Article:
Lotta Road, Little Trail Through a Dusty Land

This past stretch from Pie Town to Grants consisted of a lot of road walks.  “Road walk” is a broad term as there are a few different kinds of roads we walk on: asphalt, gravel, dirt, Forest Service, paved, unpaved, open, narrow. Each has its pros and cons but there is something special about walking on a road designed for fast cars and large trucks.

That’s a real straight road.

The crunchy cadence of gravel beneath my feet keeps a rhythm to the trot and provides a constant beat to remind me that my legs are still moving, without having to look at the ground the whole time.  Although there is no blacktop, the heat is still visibly rising from the road.  When the wind whistles, dirt blows across the flatland, occasionally creating dust devils. The bushes blow reassuringly. 

Yesterday, we spent the latter half of the afternoon and the rest of the evening strolling through Bonita Canyon on a dirt road.  Muy bonita, indeed!  Although the freezing temps at night had me running around camp before dawn in an attempt to get warm after vacating my quilt at 5:45 a.m.  After stuffing everything into my pack with cold fingers, I started walking around 6:20 without stopping to shed layers until the sun hit my person over an hour later.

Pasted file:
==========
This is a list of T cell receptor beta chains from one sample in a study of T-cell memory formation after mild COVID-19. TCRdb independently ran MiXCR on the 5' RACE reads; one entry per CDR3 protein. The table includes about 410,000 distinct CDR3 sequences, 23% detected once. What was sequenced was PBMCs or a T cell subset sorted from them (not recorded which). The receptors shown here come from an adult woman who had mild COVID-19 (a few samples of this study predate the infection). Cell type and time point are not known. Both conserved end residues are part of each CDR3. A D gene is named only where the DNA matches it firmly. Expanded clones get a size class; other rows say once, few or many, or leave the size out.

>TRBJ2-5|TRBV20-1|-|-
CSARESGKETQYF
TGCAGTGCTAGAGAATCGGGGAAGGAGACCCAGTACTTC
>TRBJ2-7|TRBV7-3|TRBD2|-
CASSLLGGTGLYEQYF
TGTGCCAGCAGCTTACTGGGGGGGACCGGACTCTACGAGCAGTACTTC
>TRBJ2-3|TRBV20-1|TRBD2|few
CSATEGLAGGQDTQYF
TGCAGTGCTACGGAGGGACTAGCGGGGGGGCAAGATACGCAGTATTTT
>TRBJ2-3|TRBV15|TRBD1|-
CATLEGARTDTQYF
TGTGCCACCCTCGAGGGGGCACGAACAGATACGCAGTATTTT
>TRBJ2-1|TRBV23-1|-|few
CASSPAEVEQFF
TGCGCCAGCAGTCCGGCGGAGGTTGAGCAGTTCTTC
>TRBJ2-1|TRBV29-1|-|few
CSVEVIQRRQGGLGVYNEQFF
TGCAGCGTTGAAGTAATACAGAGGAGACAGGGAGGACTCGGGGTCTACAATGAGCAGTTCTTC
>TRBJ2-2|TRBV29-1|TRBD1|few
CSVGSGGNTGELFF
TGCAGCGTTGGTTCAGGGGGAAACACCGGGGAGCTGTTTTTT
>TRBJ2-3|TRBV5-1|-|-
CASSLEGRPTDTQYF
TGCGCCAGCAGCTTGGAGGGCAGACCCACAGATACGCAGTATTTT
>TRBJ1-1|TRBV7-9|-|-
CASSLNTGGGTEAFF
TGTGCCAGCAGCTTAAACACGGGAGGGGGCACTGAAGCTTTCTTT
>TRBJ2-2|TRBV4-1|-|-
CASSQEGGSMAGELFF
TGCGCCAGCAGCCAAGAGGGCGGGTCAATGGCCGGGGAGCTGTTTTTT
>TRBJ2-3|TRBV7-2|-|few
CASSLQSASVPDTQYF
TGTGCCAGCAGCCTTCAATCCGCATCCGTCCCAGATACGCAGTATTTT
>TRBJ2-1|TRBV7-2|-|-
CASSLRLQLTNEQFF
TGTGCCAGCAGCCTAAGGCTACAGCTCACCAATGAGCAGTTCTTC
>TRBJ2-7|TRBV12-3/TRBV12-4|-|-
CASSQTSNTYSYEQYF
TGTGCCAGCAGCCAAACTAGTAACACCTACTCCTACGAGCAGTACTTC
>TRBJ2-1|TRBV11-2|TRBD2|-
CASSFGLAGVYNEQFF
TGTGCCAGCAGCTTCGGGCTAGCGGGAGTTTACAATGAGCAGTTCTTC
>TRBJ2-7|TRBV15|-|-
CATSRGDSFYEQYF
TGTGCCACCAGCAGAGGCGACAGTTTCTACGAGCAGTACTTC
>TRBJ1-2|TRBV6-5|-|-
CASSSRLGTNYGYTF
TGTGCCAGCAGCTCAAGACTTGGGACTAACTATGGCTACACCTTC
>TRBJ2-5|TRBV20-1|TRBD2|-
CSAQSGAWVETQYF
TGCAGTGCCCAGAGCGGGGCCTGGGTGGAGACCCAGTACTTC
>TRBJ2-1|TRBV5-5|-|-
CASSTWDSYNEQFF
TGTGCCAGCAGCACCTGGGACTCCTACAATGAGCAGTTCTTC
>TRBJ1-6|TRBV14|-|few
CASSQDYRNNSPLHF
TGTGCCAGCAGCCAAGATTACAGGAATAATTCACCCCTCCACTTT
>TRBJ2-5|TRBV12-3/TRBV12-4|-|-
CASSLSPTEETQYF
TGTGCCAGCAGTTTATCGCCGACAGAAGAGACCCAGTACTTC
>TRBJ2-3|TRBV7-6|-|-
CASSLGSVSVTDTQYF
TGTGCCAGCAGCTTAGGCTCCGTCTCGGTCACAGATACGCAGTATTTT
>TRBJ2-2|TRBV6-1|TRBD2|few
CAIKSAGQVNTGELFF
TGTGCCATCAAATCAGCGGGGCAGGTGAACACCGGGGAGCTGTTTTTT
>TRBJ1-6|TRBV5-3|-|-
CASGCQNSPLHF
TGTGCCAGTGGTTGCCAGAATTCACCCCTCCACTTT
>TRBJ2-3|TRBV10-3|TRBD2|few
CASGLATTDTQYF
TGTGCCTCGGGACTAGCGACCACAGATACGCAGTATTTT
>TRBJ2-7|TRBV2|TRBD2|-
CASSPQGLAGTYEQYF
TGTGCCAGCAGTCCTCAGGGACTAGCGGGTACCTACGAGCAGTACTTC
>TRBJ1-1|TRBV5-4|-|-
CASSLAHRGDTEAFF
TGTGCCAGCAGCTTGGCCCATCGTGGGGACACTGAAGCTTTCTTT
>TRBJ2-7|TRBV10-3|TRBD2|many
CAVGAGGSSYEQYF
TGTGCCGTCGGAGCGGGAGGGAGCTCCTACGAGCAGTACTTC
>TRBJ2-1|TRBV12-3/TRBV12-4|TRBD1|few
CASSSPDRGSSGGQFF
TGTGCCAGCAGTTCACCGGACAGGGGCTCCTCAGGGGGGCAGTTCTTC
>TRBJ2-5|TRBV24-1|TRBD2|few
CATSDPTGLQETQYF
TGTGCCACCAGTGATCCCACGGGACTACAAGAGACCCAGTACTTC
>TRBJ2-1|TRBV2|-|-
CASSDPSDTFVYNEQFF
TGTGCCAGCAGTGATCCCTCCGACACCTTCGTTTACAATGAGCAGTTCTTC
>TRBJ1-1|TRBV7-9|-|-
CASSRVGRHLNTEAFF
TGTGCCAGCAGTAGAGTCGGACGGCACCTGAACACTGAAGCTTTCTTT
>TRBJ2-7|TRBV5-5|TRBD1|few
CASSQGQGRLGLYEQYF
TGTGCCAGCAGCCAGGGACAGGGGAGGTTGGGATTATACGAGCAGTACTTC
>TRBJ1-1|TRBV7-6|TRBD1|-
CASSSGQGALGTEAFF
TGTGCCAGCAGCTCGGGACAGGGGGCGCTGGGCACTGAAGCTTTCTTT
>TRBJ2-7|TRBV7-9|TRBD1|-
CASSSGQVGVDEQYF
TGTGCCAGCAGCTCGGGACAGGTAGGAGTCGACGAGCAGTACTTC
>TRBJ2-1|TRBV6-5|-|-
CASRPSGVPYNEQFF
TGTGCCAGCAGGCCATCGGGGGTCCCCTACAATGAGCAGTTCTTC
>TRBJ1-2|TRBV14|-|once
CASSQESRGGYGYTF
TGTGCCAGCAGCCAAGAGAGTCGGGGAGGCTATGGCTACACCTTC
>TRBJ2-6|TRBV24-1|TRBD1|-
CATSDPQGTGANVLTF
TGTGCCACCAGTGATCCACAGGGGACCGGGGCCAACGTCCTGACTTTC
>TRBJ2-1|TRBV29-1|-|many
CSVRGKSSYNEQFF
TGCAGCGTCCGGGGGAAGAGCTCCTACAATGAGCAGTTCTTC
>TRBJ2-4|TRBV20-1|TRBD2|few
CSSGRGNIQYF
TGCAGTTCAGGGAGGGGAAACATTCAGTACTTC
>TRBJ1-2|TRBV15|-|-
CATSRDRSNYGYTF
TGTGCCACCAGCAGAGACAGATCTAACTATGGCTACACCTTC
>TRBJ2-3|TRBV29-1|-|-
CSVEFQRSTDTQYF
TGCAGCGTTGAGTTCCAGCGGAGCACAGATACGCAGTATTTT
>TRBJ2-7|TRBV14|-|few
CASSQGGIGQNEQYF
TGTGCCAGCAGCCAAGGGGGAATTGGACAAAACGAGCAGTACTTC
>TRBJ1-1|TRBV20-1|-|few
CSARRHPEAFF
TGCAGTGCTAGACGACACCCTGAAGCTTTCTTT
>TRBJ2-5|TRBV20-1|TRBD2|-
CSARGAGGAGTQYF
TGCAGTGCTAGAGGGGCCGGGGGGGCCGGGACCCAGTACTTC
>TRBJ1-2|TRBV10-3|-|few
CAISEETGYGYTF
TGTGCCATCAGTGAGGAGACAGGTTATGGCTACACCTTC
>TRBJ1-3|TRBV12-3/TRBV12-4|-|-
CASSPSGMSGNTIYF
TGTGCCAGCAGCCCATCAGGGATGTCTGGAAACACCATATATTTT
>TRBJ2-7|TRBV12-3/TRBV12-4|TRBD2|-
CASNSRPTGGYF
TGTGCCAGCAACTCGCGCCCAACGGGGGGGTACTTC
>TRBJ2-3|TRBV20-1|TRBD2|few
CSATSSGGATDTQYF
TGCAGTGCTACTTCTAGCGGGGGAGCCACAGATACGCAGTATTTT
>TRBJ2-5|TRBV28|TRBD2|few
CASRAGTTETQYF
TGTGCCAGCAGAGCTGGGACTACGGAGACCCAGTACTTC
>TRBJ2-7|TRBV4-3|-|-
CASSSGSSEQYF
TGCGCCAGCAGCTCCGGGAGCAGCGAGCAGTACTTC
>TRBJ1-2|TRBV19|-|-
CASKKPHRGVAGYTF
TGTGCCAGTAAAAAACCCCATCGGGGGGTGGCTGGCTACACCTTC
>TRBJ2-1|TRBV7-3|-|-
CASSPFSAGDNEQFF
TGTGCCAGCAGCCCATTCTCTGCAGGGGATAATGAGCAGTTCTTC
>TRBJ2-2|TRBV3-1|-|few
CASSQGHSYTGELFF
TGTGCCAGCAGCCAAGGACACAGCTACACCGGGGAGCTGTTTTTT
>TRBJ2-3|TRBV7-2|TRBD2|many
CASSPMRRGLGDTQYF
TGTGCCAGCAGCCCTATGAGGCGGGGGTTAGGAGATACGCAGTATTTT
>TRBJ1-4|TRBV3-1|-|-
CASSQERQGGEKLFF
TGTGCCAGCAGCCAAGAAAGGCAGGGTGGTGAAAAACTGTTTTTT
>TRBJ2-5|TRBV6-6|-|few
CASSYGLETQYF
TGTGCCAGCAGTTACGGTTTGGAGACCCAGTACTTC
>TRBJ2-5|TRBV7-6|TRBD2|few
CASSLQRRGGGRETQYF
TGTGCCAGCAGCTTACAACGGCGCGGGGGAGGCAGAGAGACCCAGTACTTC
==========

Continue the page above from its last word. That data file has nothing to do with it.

Altar Superior footprint on a sandy stretch of road.

After exiting Bonita Canyon, I turned onto Zuni Canyon Road to continue toward the town of Grants.  The canyon was narrow and the buzz of car engines could be heard from miles away, echoing against the rock walls, slowly getting louder and closer.

You notice a lot more walking on a road at two to three miles per hour while the metal machines fly by at 55 to 60 miles an hour.  Birds chirp and fly close to the trees.  A rooster calls in the early-morning shadows of the canyon walls.  Every little detail in the landscape gets more attention.  Meanwhile, vehicles pass by and the dust blows over all the roadside trees as I walk through, pulling my buff up over my face.

Flowers not covered in dust.

“I wonder why progress looks so much like destruction.”  John Steinbeck

 

Thanks for reading!

 

Affiliate Disclosure

This website contains affiliate links, which means The Trek may receive a percentage of any product or service you purchase using the links in the articles or advertisements. The buyer pays the same price as they would otherwise, and your purchase helps to support The Trek's ongoing goal to serve you quality backpacking advice and information. Thanks for your support!

To learn more, please visit the About This Site page.

Comments 5

  • Steve : May 21st

    Nice writing!

    Reply
  • Douglas Gebhart : May 21st

    Hey,
    I didn’t know that you wrote so well, though in hindsight it makes sense that you would be a good writer. Trek on, I’ll be following from here on out.

    Reply
    • Brian Cornell : May 26th

      Haha thanks Douglas!

      Reply
  • Jack Lam : May 21st

    Good stuff…will be following your adventure…+vibes your way

    Reply
    • Brian Cornell : May 26th

      Thanks Jack! I can feel the vibes from here

      Reply

Leave a Reply to Steve Cancel reply